Category Archives: High Availability

Is Zero downtime even possible on RDS?

amazon rds mysql

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Oh RDS, you offer such promise, but damn it if the devil isn’t always buried in the details.

Diving into a recent project, I’ve been looking at upgrading RDS MySQL. Major MySQL upgrades can be a bit messy. Since the entire engine is rebuilt, queries performance can change, syntax can break, and surely triggers & stored procedures can have problems.

That’s not even getting into it with storage engines. Still have some tables on MyISAM? Beware.

The conclusion I would make is if you want zero downtime, or even nearly zero, you’re going to want to roll your own MySQL on EC2 instances.

Read: Why high availability is so very hard to deliver

1. How long did that upgrade take?

First thing I set out to do was upgrade a test instance. One of the first questions my client asked, how long did that take? “Ummm… you know I can’t tell you clearly.” For an engineer this is the worst feeling. We live & die by finding answers. When your hands are tied, you really can’t say what’s going on behind the curtain.

While I’m sitting at the web dashboard, I feel like I’m trying to pickup a needle with thick leather gloves. Nothing to grasp here. At one point the dashboard was still spinning, and I was curious what was happening. I logged out and back in again, and found the entire upgrade step had already completed. I think that added five minutes to perceived downtime.

Sure I can look at the RDS instance log, and tell you when RDS logged various events. But when did the machine go offline, and when did it return for users? That’s a harder question to answer.

Without command line, I can’t monitor the process carefully, and minimize downtime. I can only give you a broad brush idea of what’s happening.

Also: RDS or MySQL 10 use cases

2. Did we need to restart the instance?

RDS insists on rebooting the instance itself, everytime it performs a “Modify” operations. Often restarting the MySQL process would have been enough! This is like hunting squirrels with a bazooka. Definitely overkill.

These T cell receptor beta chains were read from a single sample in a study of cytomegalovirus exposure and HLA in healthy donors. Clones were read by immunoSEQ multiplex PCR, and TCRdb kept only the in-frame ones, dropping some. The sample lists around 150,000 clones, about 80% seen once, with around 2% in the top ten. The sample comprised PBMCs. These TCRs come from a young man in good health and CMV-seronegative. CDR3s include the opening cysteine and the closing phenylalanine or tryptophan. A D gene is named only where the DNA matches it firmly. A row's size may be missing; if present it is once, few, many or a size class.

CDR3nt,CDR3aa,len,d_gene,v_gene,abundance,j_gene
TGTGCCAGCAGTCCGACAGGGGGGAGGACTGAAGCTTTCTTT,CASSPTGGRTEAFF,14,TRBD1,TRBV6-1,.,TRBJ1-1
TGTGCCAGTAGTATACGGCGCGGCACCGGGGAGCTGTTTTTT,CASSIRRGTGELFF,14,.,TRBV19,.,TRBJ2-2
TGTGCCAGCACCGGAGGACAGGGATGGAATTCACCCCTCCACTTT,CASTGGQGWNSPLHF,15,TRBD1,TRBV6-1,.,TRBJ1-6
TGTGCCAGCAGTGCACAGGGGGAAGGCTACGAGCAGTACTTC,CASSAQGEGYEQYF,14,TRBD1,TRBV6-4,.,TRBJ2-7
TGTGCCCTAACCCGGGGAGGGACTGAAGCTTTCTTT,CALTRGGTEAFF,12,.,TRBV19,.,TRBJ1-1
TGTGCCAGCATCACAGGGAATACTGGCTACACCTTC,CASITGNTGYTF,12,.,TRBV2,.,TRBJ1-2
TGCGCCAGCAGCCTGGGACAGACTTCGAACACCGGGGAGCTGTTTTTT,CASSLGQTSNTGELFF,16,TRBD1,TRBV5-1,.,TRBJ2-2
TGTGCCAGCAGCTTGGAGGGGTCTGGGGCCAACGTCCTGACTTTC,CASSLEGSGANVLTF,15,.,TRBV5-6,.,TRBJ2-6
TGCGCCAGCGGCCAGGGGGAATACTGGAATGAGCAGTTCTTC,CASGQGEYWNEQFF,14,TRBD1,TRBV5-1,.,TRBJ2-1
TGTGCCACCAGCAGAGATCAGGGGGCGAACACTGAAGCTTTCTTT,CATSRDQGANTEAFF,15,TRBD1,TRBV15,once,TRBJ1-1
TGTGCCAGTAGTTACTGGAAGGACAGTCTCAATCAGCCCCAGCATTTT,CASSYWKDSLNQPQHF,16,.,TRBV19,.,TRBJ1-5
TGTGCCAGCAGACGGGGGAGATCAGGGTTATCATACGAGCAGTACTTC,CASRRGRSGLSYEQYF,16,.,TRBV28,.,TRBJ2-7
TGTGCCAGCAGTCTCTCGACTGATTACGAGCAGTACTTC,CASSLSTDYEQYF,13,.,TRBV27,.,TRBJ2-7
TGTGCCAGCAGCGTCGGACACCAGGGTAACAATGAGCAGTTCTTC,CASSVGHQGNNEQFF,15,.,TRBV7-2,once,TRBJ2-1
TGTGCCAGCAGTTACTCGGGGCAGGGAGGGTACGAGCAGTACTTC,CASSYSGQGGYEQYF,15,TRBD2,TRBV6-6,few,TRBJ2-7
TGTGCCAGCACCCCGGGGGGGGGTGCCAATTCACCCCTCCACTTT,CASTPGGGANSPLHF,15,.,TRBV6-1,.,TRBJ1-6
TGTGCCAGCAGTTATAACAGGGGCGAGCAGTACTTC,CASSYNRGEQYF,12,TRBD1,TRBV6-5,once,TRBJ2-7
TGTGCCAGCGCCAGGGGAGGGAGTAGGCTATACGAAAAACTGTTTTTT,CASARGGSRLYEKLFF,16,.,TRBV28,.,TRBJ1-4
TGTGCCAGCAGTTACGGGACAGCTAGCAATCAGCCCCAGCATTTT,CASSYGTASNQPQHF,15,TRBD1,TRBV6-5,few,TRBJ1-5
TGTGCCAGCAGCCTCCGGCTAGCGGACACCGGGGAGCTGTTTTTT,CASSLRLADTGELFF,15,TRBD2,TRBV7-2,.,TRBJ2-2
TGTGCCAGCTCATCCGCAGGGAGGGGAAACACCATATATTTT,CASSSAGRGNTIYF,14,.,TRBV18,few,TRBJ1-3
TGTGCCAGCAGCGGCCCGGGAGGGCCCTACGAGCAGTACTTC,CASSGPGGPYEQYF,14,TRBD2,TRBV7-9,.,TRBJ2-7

As a DBA, it’s frustrating to watch the minutes spin by while your hands are tied. At some point I’m starting to wonder… Why am I even here?

Related: Howto automate MySQL slow query analysis with Amazon RDS

3. EBS Snapshots are blunt instruments

RDS provides some protection against a failed upgrade. The process will automatically snapshot your volume before it begins. That’s great. If I spend

See also: Is Amazon RDS hard to manage

4. Even promoting a read-replica sucks

I also evaluated using a read-replica. Here you spinup a slave first. You then upgrade *THAT* box to 5.6 ahead of your master. While your master is still sending data to the slave, your downtime would in theory be very minimal. Put master in read-only mode, wait few seconds for slave to catchup and switch application to point to slave, then promote it!

All that would work well with command line, as your instances don’t restart. But with RDS, it takes over seven long minutes!

Read this: 5 Reasons to move data to Amazon Redshift

5. RDS can upgrade to MySQL 5.6!

MySQL 5.6 introduced a new timestamp datatype which allows for fractional seconds. Great feature, but it means the on-disk datastructures are different. Uh oh!

If you’re doing replication with MySQL 5.5 to 5.6 it will break because the rows will flow out in one size, and break the 5.6 formatted datafiles! Not good.

The solution requires running ALTER commands run on the master beforehand. That in turn locks up tables. So it turns out promoting a read-replica is a non-starter for 5.5 to 5.6. Doesn’t really save much.

All of this devil in the details stuff is terrible when you don’t have command line access.

Read: Are SQL databases dead?

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Why the Twitter IPO mentions scalability

ShannaBanan-o-rama

Join 12,000 others and follow Sean Hull on twitter @hullsean.

1. High availability is hard

After seven years in the business you might think Twitter has operations and scalability nailed. I wouldn’t blame you for hoping, but here’s one thing they said in their IPO filing:

“we are not currently serving traffic equally through our co-located data centers”

What does this mean exactly? Let’s think of your drive to work everyday. Remember that one intersection that’s always congested? Could the city designers have envisioned that 50 or 100 years ago? Probably not. In the present day, with all the buildings & roads, can we redesign around it? Not easily. So we adapt, and evolve and deal with the day-to-day realities of an evolving city.

James Urquhart says these are complex systems. The internet, the cloud and your startup infrastructure are by nature brittle.

Also: Why generalists are better at scaling the web.

2. Fail whale is part of the DNA

The graphic above is a whimsical remake of Twitter’s own by Shanna Banan. Consider though, someone at twitter was tasked with designing a graphic for when the site fails. The devops team then built a page for failure, and have itat the ready, for when there’s an outage, not if. It’s symbolic of the many other things your operations team does behind the scenes in expectation of that fateful day.